Poetry Friday: Gulf Coast
June 04, 2010
Now, beside the racing, incomprehensible racket
Of the sea stretching its great girth forever
Back and forth between this direction and another,
Please let the words of this proper praise I speak
Become the identical and proper sound
Of my mourning.
from "Eulogy for a Hermit Crab," by Pattiann Rogers. Anthologized in Stories from Where We Live: The Gulf Coast, edited by Sara St. Antoine (Milkweed Editions, 2002).
The phrase "incomprehensible racket," which Pattiann Rogers uses here to describe the sea, now reminds me of what it must sound like in the Gulf of Mexico as BP and everyone else attempt to fix our country's biggest oil spill ever. "Incomprehensible" also reminds me of the mess that has already reached Louisiana and is headed for the Mississippi, Alabama, and Florida shorelines, all places I have spent many happy hours. Let's hope last night's giant funnel solution might actually pan out. Nothing, of course, will bring back the eleven rig workers who died.
Stories from Where We Live: Gulf Coast, from a Milkweed series for children, is an excellent collection of short poems, essays, and fiction, all focusing on nature and people's' relationship to place. This morning, as Junior crackled with excitement for his final elementary-school field day, I tied him to a chair suggested he sit down and listen as I read "The Singing River," about Mississippi's Pascagoula River, which is said to, yes, sing. Sylvia B. Williams' story describes the waterway, offers a few theories about the sound, and includes a Native American legend about the place.
This is a good book to read right now, and a fine starting point for conversations about the disaster that started some forty miles off the coast of Louisiana.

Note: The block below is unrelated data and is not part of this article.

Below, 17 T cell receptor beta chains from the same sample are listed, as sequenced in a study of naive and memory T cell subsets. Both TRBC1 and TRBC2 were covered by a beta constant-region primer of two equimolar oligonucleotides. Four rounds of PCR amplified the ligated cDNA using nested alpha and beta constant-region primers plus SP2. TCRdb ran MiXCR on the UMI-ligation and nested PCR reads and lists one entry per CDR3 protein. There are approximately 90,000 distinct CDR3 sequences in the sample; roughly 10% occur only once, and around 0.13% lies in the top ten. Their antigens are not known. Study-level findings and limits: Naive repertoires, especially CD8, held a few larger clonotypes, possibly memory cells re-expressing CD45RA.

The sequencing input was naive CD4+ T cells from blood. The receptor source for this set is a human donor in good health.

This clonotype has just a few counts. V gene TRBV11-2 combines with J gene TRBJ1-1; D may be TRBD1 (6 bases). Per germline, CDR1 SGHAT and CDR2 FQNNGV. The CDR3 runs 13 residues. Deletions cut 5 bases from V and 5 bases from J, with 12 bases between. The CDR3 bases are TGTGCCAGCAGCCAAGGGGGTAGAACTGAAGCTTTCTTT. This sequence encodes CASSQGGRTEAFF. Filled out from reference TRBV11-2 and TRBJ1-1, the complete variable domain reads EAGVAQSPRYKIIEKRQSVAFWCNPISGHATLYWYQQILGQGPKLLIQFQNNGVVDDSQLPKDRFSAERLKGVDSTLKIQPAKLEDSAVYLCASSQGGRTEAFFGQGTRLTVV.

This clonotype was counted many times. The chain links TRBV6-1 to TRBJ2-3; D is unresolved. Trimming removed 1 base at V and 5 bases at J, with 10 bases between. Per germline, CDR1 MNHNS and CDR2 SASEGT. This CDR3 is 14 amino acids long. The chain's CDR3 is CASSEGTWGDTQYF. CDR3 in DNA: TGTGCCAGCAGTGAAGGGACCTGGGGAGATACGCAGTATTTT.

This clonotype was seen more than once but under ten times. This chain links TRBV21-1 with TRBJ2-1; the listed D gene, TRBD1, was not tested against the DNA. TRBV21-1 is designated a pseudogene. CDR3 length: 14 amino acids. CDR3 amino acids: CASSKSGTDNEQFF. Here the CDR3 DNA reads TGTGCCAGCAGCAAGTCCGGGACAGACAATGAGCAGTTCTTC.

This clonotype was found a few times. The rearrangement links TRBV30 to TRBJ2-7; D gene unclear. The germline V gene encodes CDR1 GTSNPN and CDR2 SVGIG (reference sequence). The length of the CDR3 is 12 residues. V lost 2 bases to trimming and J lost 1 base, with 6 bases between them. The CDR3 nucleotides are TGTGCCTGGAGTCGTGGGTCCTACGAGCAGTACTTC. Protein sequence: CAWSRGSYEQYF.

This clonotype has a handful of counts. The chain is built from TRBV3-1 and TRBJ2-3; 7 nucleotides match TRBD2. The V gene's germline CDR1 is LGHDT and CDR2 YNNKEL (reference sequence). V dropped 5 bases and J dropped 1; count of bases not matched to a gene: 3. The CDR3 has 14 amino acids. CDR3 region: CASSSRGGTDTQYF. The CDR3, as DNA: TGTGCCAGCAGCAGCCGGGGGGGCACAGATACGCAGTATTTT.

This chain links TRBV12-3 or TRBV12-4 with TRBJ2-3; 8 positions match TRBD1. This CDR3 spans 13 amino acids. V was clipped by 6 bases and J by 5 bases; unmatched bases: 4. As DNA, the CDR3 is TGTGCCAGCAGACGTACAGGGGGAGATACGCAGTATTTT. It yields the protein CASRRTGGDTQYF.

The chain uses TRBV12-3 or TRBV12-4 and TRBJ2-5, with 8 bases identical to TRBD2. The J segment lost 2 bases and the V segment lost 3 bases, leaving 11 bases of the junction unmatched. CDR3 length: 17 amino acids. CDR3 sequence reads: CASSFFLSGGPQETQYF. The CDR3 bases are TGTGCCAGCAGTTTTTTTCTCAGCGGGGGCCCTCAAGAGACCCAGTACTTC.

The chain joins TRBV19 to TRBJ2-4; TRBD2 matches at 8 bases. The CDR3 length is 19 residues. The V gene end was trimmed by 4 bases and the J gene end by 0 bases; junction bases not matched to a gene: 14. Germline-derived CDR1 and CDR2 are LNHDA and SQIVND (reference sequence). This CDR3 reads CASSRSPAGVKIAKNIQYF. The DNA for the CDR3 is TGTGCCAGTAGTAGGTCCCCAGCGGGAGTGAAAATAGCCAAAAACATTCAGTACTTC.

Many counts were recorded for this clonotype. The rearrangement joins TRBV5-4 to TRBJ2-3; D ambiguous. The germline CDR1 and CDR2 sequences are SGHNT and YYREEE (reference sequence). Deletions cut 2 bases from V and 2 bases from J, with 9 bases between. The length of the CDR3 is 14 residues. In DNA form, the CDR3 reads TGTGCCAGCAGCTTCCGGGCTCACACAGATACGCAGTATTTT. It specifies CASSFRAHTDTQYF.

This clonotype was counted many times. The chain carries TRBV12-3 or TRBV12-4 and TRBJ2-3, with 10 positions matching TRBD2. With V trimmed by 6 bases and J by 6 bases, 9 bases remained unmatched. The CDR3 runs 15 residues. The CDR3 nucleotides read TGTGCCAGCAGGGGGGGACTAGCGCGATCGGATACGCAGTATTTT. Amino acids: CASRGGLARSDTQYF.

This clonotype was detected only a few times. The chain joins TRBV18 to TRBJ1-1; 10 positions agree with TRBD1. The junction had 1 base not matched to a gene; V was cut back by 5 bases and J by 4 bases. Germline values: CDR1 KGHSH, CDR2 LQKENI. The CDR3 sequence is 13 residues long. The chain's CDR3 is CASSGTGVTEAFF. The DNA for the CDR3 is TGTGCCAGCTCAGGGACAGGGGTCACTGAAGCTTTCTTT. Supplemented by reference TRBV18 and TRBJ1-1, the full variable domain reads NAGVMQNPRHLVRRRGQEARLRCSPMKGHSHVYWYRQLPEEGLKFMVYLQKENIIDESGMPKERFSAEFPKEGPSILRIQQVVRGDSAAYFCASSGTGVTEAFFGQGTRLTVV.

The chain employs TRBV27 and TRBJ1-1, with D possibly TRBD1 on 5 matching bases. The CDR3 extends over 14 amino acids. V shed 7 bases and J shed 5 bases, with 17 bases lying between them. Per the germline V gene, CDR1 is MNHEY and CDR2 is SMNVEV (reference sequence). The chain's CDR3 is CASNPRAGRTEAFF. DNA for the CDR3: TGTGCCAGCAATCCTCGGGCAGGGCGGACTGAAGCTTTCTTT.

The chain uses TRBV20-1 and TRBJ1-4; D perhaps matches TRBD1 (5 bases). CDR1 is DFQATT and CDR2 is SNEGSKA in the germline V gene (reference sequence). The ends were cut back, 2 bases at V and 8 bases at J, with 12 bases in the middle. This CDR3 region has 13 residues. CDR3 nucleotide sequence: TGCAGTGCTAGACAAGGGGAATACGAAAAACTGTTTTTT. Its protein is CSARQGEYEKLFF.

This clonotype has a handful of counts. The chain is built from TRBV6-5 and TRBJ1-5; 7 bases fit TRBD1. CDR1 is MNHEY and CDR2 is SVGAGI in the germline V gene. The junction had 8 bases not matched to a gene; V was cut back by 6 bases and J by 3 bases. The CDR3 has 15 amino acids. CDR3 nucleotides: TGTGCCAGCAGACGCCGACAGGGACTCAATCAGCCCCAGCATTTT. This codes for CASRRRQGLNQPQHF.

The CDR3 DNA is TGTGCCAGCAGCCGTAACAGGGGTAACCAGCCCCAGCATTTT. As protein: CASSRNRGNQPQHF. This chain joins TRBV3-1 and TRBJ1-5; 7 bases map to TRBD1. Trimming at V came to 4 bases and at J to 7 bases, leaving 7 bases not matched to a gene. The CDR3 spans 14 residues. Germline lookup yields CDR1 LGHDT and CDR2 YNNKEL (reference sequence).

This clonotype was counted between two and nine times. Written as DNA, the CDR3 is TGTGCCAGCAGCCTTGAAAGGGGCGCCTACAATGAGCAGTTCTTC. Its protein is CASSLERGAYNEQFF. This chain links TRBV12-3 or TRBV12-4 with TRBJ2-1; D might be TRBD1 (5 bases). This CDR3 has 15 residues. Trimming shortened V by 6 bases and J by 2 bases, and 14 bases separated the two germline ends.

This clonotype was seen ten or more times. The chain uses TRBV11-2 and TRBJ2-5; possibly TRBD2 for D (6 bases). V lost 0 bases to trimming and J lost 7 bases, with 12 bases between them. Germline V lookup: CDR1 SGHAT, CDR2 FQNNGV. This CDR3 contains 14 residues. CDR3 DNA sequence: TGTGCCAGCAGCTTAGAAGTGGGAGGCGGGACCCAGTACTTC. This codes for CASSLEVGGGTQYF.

I'm not able to find a copyright-adhering online link to "Eulogy for a Hermit Crab," but in addition to Stories from Where We Live: Gulf Coast, you can find the poem in Rogers' Dream of the Marsh Wren (Milkweed, 1999) and Song of the World Becoming: New and Collected Poems 1981-2001 (Milkweed, 2001).
Additional link: Pascagoula River Audubon CenterPhoto credit: [Live] Hermit crab on sea cucumber, Monterey, California. Image taken by Clark Anderson/Aquaimages. Used under the Creative Commons Attribution-Share Alike 2.5 Generic license.
Lovely post, Sue.
Posted by: Michelle | June 04, 2010 at 10:05 AM
Thanks, Meechelle. My heart's broken over the Coast.
Posted by: Susan T. | June 04, 2010 at 10:15 AM
It's gotten to where I can't bear to see aerial pictures of the Coast. Can't look away, though -- must bear witness to the disaster, and find some way, in my own small personal space, to make a choice that helps eliminate it happening again... Lovely poem and picture.
Posted by: tanita | June 04, 2010 at 10:51 AM
Yes, Tanita, I like that idea: finding some personal way to TRY to prevent this kind of thing from happening again.
Posted by: Susan T. | June 04, 2010 at 12:10 PM
Susan-here is a fascinating look at current Gulf Coast life and the author just posted some rays of sunshine in the midst of all the darkness: http://www.barrierislandgirl.com
My heart bleeds for all the creatures.
Posted by: Lynne | June 04, 2010 at 10:39 PM
Oh, that white Pensacola sand is so pretty! Thanks for that blog URL, Lynne. Can we hope against hope that some of these places don't get overwhelmed with oil?
Ugh. I feel so sad about the wildlife, too.
Posted by: Susan T. | June 04, 2010 at 11:14 PM
Heart-wrenching. I just followed a link which showed me the size of the spill if it were in my back yard. It would cover basically all of Ohio. Grim is an understatement.
Posted by: Mary Lee | June 06, 2010 at 04:27 PM